Accredited investor – what makes you one and why does it matter?
Online alternative finance platforms have become commonplace in today’s investment world, growing to ~$35 billion in total market volume in the U.S. alone. These platforms use technological innovations to change the way people invest and what investments they can access, opening many markets that were previously inaccessible to the crowd. However, this “crowd” is many times still quite limited as many platforms allow only accredited investors to invest in their offerings.
What is an accredited investor?
(note: we’re going to focus on individual investors and not companies)
In the U.S. an accredited investor is one that has a net worth of $1 million (excluding the person’s primary residence) or an income of at least $200k in the last two years ($300k for a couple) with the expectation of keeping such income in the next year. In other countries, the term (sophisticated/qualified instead of accredited) and the asset and income thresholds may be different, but the idea is pretty much the same.
What are the benefits of being an accredited investor?
Accredited investors are allowed to invest in securities that are not registered with financial authorities. They basically get privileged access to investment opportunities that other individual investors cannot invest in.
When a company or a fund wants to raise money, it has to register its shares or securities with the local financial authority (e.g. the SEC). This registration is all for investor protection. The regulators want to ensure that these companies are legitimate businesses and so they require them to provide certain information upon registration and through ongoing reporting to make sure that’s indeed the case. Since the registration can be costly and burdensome, some companies prefer to use exemptions that allow them to offer securities without registering them. One of the most popular exemptions allows these companies to offer their securities to accredited investors only (and 35 other non-accredited investors, even though that allocation is rarely used).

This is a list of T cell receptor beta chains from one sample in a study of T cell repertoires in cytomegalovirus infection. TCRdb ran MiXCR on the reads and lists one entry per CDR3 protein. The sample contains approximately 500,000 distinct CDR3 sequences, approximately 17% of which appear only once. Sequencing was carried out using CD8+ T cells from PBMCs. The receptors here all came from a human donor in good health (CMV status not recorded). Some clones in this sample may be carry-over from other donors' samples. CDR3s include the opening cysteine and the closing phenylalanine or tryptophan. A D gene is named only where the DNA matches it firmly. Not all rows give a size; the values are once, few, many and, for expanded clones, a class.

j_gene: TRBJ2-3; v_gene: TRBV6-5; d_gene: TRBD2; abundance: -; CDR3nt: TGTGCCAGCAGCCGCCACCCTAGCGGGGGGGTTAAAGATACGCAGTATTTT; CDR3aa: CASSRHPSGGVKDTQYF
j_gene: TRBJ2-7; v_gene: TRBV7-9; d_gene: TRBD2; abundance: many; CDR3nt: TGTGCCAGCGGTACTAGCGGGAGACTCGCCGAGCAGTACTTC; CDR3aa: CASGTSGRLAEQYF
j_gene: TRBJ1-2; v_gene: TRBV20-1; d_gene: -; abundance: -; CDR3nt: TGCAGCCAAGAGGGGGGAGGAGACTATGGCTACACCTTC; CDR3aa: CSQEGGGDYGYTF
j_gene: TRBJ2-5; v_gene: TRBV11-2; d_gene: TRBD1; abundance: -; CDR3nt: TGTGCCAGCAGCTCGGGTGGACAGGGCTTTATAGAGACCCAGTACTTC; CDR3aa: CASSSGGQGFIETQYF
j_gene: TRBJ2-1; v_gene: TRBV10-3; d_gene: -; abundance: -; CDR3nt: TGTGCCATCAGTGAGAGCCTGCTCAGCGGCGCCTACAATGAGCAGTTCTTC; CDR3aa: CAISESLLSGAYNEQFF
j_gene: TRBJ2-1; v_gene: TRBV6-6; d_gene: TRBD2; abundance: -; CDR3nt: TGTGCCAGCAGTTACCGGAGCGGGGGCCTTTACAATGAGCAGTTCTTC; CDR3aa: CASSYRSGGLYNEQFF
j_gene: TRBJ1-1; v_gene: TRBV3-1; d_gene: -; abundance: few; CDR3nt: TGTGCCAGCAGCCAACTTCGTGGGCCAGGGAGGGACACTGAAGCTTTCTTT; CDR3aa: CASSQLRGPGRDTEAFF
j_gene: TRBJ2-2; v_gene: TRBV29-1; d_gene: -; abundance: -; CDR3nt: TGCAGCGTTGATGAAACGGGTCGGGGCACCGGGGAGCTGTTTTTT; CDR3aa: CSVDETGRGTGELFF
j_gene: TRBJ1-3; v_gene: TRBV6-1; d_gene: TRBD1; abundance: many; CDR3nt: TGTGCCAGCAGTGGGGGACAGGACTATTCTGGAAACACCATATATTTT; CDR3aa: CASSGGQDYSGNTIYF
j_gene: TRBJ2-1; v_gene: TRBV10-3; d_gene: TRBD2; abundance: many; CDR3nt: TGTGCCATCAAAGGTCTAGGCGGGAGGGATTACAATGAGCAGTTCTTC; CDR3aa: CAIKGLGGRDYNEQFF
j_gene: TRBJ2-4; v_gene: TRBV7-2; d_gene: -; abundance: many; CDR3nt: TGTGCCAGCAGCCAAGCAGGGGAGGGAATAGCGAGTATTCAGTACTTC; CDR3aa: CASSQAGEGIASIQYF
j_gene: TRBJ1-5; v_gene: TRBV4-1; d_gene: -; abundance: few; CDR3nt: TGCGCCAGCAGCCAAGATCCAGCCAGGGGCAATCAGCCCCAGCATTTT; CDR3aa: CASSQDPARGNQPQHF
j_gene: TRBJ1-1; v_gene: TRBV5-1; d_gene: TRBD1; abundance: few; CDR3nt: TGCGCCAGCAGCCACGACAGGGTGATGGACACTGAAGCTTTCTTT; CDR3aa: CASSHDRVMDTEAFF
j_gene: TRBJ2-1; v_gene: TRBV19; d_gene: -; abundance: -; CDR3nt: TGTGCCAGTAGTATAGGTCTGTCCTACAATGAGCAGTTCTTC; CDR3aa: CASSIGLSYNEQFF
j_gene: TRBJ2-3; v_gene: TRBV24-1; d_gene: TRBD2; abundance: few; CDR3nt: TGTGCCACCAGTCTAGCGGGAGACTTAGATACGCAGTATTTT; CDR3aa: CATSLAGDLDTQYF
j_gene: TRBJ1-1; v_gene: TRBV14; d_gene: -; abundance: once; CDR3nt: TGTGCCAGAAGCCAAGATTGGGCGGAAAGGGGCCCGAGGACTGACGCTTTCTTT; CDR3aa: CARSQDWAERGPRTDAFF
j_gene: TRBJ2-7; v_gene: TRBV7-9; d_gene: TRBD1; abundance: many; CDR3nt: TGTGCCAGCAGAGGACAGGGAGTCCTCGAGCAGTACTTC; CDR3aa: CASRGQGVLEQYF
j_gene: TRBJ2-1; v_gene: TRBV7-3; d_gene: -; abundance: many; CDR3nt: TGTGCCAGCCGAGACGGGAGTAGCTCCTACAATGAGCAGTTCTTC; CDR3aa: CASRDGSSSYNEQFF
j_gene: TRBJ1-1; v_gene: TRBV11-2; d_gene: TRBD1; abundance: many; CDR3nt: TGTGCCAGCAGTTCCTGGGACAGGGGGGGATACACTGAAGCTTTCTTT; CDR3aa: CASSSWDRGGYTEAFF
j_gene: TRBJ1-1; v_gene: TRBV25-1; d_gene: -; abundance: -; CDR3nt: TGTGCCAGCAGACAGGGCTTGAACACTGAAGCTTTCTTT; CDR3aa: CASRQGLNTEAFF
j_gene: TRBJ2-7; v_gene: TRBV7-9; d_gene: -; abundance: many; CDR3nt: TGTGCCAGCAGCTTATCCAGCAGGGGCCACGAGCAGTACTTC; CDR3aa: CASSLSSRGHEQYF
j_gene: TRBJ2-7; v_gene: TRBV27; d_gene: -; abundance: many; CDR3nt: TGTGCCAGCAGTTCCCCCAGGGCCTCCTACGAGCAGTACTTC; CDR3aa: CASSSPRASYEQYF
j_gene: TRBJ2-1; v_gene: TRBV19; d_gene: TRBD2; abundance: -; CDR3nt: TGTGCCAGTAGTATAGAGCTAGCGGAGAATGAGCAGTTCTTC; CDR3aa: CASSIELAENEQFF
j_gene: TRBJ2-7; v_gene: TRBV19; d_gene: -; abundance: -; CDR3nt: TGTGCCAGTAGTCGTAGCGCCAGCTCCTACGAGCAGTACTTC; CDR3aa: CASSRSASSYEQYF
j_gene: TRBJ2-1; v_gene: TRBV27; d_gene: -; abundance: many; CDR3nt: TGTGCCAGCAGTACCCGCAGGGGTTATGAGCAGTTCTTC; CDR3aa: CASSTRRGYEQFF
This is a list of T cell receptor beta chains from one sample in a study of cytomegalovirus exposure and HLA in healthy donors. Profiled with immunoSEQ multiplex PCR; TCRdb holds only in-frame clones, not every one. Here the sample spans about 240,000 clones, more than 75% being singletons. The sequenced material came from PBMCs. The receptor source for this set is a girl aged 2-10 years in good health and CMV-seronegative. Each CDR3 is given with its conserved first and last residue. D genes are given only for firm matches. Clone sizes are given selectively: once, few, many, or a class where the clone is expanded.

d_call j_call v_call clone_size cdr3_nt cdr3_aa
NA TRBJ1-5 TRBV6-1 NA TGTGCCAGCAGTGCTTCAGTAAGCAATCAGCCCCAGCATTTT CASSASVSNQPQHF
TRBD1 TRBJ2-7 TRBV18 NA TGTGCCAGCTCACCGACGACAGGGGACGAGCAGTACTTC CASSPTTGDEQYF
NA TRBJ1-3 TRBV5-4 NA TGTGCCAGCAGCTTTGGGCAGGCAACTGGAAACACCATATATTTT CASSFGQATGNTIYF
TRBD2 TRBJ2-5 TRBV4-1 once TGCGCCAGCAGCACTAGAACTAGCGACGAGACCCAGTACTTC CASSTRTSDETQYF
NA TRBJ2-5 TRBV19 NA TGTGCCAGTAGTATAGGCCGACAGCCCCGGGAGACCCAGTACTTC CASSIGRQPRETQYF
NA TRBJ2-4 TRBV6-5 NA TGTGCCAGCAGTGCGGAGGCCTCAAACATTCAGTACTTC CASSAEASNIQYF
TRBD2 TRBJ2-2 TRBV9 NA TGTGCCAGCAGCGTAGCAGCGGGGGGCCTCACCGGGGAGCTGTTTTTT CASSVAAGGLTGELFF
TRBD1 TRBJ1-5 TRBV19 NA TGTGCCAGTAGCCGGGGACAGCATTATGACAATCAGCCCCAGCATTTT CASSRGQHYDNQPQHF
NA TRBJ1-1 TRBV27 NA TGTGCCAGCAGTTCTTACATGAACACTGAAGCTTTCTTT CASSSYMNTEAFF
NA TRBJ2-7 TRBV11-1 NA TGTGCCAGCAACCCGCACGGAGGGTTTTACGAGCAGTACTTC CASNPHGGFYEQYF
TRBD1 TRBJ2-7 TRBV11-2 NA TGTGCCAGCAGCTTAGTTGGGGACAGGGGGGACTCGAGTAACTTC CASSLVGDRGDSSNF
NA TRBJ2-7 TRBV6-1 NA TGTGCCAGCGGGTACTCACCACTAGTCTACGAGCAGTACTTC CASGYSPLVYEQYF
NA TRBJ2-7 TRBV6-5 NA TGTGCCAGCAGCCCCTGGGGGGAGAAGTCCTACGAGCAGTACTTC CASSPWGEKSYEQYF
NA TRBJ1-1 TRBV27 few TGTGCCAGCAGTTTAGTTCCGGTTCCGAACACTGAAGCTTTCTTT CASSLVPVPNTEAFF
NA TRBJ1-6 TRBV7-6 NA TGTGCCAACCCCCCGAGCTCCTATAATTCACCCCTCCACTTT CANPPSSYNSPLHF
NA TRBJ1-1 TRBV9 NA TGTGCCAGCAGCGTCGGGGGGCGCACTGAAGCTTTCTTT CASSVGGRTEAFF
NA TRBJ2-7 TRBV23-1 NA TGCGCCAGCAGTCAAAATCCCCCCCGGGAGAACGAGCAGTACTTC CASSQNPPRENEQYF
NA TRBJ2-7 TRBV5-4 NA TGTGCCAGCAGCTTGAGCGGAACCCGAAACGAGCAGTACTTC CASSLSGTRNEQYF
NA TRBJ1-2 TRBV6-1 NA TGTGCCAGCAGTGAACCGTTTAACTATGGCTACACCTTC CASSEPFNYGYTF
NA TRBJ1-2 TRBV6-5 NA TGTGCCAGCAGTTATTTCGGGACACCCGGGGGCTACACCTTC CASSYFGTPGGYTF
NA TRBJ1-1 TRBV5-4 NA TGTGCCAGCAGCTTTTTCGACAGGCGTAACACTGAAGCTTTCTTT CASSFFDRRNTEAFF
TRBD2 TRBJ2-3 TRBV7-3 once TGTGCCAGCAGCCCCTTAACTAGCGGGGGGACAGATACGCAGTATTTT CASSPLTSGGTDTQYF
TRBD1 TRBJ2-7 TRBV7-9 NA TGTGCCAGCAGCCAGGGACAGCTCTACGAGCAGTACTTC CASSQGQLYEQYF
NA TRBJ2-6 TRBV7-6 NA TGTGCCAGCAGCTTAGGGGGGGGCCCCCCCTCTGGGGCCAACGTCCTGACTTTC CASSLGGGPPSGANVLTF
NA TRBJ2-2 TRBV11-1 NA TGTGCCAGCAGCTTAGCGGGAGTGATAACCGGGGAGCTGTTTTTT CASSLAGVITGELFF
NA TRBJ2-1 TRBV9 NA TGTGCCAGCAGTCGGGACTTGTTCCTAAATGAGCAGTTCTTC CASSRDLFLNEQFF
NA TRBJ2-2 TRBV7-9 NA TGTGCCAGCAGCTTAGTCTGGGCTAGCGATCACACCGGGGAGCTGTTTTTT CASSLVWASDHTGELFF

For example, if you want to get unique access to startup investing through our EquityBee platform, you must be an accredited investor since our securities are not registered with any financial authority.
The regulators decided that investors who have enough money are sophisticated enough to invest in companies without the oversight and reporting requirements that come with SEC registration. These investors can also afford the higher risk of such investments given their financial situation.
Does this definition make sense?
Let’s break accreditation into two: knowledge/sophistication and money. These two together put the regulators at ease that this group of investors is capable of analyzing private investments and take the associated risk.
Money sometimes translates to investment sophistication, but not always. Therefore, the SEC should consider adding true sophistication qualifications to the definition of an accredited investor. While wealth doesn’t necessarily translate to investment sophistication, it’s easier to argue that certain degrees and certifications do.
Now to the money piece: accreditation thresholds in the U.S. were put in place in 1982, when less than 2% of the population met them. A million dollars can buy a whole lot of less in 2018 than it did in 1982, so it may be time to re-evaluate these thresholds as well.
In the meantime, if you are an accredited investor, keep enjoying favorable access to investment opportunities, but remember that this increased access comes with additional risks that you must assess carefully.